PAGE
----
Of the many challenges that investing brings, the emotional ones are arguably the hardest. There’s little value in being the smartest person in the room if you can’t muster the necessary discipline and temperament to face the chaos of the market.
One of the more prickly behavioural challenges we face is the inertia of our beliefs. We tend to be very wedded to our opinions and once formed, they are incredibly difficult to change — no matter what evidence is presented to us.
A 1975 Stanford study famously demonstrates this. Participants were given a mix of real and fictional suicide notes, and asked to distinguish between the two. One group was told they scored exceptionally well, the other was informed they achieved very low results. At a later point, all participants were then told that the study was really just about gauging their reaction to being right or wrong, and that the test results were entirely made up.
The interesting thing is that after the deception was revealed, participants who scored well continued to significantly overrate their skills, while those that scored poorly were convinced they were below average at the task. Once we’ve formed an opinion, we tend to cling to it — even when there’s no rational basis to do so.
Numerous other studies show how we are strongly biased towards anything that acts to confirm our pre-existing beliefs, and how opposing facts can actually strengthen them.
When it comes to investing, that’s a huge handicap to overcome. But if we desire superior returns, overcome it we must! It’s something plenty of the investing greats talk a lot about.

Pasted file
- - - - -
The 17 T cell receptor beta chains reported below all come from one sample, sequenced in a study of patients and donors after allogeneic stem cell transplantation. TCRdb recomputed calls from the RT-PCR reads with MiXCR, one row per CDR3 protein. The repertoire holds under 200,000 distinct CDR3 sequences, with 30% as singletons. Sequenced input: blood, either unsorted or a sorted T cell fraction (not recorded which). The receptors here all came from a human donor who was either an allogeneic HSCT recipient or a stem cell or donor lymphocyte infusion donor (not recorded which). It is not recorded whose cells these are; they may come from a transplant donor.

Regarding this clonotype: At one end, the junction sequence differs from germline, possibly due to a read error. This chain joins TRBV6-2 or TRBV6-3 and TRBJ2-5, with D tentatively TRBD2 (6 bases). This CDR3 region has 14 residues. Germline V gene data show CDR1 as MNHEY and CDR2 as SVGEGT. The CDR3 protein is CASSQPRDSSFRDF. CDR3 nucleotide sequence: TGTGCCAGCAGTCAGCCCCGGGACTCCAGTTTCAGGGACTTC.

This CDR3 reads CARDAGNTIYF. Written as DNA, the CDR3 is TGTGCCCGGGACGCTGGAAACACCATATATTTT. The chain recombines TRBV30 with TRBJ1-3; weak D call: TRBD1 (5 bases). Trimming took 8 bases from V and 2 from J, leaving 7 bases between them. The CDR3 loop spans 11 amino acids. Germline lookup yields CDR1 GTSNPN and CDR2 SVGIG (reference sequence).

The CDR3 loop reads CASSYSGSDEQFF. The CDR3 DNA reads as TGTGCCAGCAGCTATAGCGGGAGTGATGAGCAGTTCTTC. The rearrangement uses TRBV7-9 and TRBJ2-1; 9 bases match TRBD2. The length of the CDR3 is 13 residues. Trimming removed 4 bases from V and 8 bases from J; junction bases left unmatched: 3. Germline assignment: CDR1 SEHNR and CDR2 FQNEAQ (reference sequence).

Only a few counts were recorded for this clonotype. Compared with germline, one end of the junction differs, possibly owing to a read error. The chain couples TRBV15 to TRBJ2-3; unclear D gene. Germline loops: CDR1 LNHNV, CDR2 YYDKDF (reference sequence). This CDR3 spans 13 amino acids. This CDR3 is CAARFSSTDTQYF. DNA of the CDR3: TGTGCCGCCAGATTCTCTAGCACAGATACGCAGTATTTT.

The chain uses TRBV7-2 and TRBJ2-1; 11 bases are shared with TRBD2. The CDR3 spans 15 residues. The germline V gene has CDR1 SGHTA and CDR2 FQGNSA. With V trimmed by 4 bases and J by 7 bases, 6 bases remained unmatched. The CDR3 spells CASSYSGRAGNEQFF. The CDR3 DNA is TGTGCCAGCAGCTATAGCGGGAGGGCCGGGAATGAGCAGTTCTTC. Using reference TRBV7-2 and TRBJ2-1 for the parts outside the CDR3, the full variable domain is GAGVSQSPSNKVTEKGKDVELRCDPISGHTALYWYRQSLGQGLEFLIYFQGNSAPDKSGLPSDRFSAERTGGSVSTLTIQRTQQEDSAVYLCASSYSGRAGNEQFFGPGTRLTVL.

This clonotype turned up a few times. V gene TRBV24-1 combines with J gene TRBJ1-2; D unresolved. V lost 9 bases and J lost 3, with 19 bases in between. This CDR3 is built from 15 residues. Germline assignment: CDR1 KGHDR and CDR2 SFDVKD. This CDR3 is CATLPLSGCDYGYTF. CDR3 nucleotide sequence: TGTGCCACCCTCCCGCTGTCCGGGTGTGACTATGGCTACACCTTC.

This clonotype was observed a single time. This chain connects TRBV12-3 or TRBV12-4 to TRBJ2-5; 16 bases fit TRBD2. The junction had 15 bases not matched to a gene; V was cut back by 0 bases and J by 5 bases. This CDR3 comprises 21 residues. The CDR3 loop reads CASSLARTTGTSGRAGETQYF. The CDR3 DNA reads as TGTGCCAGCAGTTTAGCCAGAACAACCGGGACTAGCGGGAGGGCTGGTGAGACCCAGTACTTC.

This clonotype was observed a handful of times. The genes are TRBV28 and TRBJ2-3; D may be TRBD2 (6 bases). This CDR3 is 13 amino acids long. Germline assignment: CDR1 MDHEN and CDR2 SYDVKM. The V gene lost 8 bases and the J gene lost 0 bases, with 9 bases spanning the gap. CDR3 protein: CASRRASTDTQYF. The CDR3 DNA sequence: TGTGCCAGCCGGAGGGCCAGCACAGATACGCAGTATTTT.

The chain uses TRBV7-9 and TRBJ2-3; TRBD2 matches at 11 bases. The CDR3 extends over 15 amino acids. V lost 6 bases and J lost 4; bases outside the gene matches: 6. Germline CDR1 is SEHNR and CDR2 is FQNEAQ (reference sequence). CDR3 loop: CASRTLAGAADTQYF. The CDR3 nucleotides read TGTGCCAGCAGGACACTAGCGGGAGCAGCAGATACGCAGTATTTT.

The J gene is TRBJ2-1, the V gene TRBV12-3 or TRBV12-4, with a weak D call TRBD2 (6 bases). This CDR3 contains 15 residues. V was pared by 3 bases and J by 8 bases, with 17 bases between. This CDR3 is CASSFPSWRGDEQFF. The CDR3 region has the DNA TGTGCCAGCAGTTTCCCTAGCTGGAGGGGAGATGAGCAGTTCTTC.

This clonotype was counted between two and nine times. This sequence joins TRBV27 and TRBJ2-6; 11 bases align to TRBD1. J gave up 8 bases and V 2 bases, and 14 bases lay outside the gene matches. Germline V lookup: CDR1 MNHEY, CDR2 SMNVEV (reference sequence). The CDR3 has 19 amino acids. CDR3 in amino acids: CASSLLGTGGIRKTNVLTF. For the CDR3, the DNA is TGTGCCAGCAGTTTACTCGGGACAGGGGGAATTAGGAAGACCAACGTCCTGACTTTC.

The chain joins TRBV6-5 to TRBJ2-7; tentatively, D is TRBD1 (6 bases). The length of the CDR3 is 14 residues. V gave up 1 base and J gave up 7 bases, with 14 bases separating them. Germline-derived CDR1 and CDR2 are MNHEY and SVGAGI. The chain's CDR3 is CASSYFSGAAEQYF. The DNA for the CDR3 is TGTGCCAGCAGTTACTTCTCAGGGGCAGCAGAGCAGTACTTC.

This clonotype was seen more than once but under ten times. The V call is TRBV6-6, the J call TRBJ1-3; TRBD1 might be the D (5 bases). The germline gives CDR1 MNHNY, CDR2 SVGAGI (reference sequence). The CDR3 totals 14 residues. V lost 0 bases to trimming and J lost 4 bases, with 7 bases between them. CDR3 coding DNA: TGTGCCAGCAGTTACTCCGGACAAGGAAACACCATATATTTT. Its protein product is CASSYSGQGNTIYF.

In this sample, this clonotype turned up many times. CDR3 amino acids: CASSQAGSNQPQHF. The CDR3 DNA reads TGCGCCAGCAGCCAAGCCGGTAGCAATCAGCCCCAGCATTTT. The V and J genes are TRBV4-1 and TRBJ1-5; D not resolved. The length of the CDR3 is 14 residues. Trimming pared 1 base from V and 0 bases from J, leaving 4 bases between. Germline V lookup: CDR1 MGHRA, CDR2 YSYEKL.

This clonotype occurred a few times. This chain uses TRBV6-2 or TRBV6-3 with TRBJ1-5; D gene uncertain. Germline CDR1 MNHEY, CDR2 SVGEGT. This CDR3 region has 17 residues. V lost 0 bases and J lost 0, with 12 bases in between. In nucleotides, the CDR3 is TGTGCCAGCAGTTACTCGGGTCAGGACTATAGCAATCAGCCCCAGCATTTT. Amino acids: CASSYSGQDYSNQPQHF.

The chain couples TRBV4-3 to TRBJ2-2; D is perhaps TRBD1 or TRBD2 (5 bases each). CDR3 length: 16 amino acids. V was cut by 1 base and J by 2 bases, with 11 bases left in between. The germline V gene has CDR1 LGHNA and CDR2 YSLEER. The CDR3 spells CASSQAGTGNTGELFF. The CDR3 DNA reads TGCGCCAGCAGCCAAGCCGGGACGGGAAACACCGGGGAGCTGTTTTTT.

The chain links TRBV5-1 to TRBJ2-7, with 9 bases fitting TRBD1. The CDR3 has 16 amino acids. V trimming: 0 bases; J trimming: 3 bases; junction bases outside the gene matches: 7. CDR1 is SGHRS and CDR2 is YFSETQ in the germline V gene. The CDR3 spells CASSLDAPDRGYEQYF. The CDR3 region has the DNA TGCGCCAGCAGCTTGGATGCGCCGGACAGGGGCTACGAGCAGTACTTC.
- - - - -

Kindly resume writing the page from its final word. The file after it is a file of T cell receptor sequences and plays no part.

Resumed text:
Charlie Munger, Vice Chairman of Berkshire Hathaway, says it best:
Rapid destruction of your ideas when the time is right is one of the most valuable qualities you can acquire. You must force yourself to consider arguments on the other side.
Famed investor George Soros also talks of the challenge:
My conceptual framework, which basically emphasizes the importance of misconceptions, makes me extremely critical of my own decisions. I know that I am bound to be wrong, and therefore am more likely to correct my own mistakes.
Or, in the more succinct words of Tesla’s Elon Musk,
You should take the approach that you’re wrong. Your goal is to be less wrong.
It’s an extremely difficult mindset to adopt. Especially given it seems to sit at odds with another critical investing skill — the importance of acting with conviction. The challenge, I think, is distinguishing between being ‘wrong’ and just ‘not being right, yet’.
Being wrong because your shares are down (an error in timing that could eventually be overcome) is very different to being wrong because your analysis is flawed (an error in reasoning that can lead to a permanent loss of capital). It is the former that requires conviction, the latter that requires a flexibility in thinking.
Howard Marks, of Oaktree Capital, is quite blunt about it.
Like participants in any field requiring the application of skill under challenging circumstances, superior investors’ batting averages will be well below 1.0 and marked by errors and slumps. Judgments that prove correct don’t necessarily do so promptly, so even the best investors look wrong a lot of the time. If you’re not okay with that, try another field.
It’s essential to have a clear rationale for buying any share. Hope alone, is not a sensible investment strategy.
But it’s just as important to remember that your thinking is not infallible. That the best way to improve an idea is to challenge it. Either you’ll discover it to be flawed, and avoid a costly error, or you’ll strengthen the investment case and be able to act with greater conviction.
This is why we encourage our members to outline their investment thesis prior to adding a company to their Strawman scorecard. Not only does it help others better appraise the idea, but it allows contributors to test their thinking.
After all, if an investment idea is flawed, it’s far better to work that out before the rest of the market does. Because, sooner or later, the market always gets it right.